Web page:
30th Anniversary for Women Cantors Network!

Congratulations to the Women Cantors Network who recently celebrated its 30th anniversary at a conference in Newton.  This is big news because for centuries, women were not allowed to lead prayers in the synagogue, and now, starting in the 70s for Reform cantors and the 80s for Conservative cantors when they were first ordained in the seminaries, the role of the female cantor has blossomed nationwide.

From far and wide, 100 women cantors gathered mid-June at Temple Beth Avodah in Newton to celebrate the 30th anniversary of the Women Cantors Network. In prayer and song, in workshop and lecture, the members learned, sang and worshipped together over the course of three and a half days.
“Thirty years ago I could not have imagined an annual gathering of 100 women from across the country – this year even from Hamburg, Germany,” said WCN founder Deborah Katchko-Gray. “Thirty years ago we were twelve women with lots of questions and energy – today with close to 250 members, we have support, friendship and opportunities through our email listserve and conferences for Jewish learning, spiritual growth and sharing music.”
They’ve come a long way, baby! Although women have only been invested as cantors since the mid-70’s, they now make up a large part of the graduating class from the conservative and reform seminaries. And that doesn’t take into account the many women cantorial soloists and prayer leaders across the country who were also in attendance at the conference. The remarkable growth and acceptance of women cantors caught the eye of Rachel Adelstein, a doctoral candidate from University of Chicago, who came to interview the women for her dissertation.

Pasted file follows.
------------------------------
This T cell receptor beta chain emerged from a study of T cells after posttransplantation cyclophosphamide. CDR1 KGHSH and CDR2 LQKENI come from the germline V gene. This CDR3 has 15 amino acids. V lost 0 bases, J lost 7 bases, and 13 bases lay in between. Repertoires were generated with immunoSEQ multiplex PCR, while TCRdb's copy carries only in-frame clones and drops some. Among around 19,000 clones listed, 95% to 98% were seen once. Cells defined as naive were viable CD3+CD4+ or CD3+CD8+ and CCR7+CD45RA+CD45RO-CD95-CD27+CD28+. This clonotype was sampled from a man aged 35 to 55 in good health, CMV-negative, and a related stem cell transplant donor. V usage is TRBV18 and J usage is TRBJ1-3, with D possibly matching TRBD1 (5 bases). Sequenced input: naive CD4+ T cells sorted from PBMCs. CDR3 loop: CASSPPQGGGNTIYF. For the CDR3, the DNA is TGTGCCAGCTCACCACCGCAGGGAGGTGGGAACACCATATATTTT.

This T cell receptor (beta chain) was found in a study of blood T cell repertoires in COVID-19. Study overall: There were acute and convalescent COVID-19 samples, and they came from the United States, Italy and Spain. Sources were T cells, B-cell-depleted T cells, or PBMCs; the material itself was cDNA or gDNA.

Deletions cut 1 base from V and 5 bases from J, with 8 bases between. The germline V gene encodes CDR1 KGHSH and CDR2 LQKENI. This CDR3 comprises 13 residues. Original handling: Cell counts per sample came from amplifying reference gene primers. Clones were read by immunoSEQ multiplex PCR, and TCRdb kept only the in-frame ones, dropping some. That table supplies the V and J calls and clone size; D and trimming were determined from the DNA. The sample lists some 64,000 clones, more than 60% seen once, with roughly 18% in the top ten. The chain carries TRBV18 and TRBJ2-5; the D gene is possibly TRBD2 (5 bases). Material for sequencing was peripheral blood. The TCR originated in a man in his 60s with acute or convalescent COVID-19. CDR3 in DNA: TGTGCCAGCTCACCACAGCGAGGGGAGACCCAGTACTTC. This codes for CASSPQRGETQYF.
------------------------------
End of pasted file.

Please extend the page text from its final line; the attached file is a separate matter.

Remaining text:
“Literally in one lifetime — mine — women cantors have gone from being a rarity to being so common that I was well into my thirties before I even met a male cantor,” said Adelstein. “Cantor Sheila Cline, whom I met at the conference, was the second female graduate of Hebrew Union College’s School of Sacred Music. She graduated the same year that I was born!” Others came for support from the “veteran” members, such as Cantorial Soloist Jane Roman Pitt from Fairfield, Iowa. “I had to gather my courage to come as I didn’t know anyone,” she said.
“But I was met by warmth and a willingness to share the knowledge, the wisdom and the music of one hundred women who became like one as the days went on. In fact, the last service was one of the most profound spiritual experiences of my life.”
Beth Avodah Rabbi Keith Stern, who joined Glickman and other WCN members in leading the opening night worship, commented on the inspiring nature of women leading services in song. “’Kol Isha,’ boy, those guys never heard these women,” he said, referring to the ancient rabbinic prohibition against hearing women sing.
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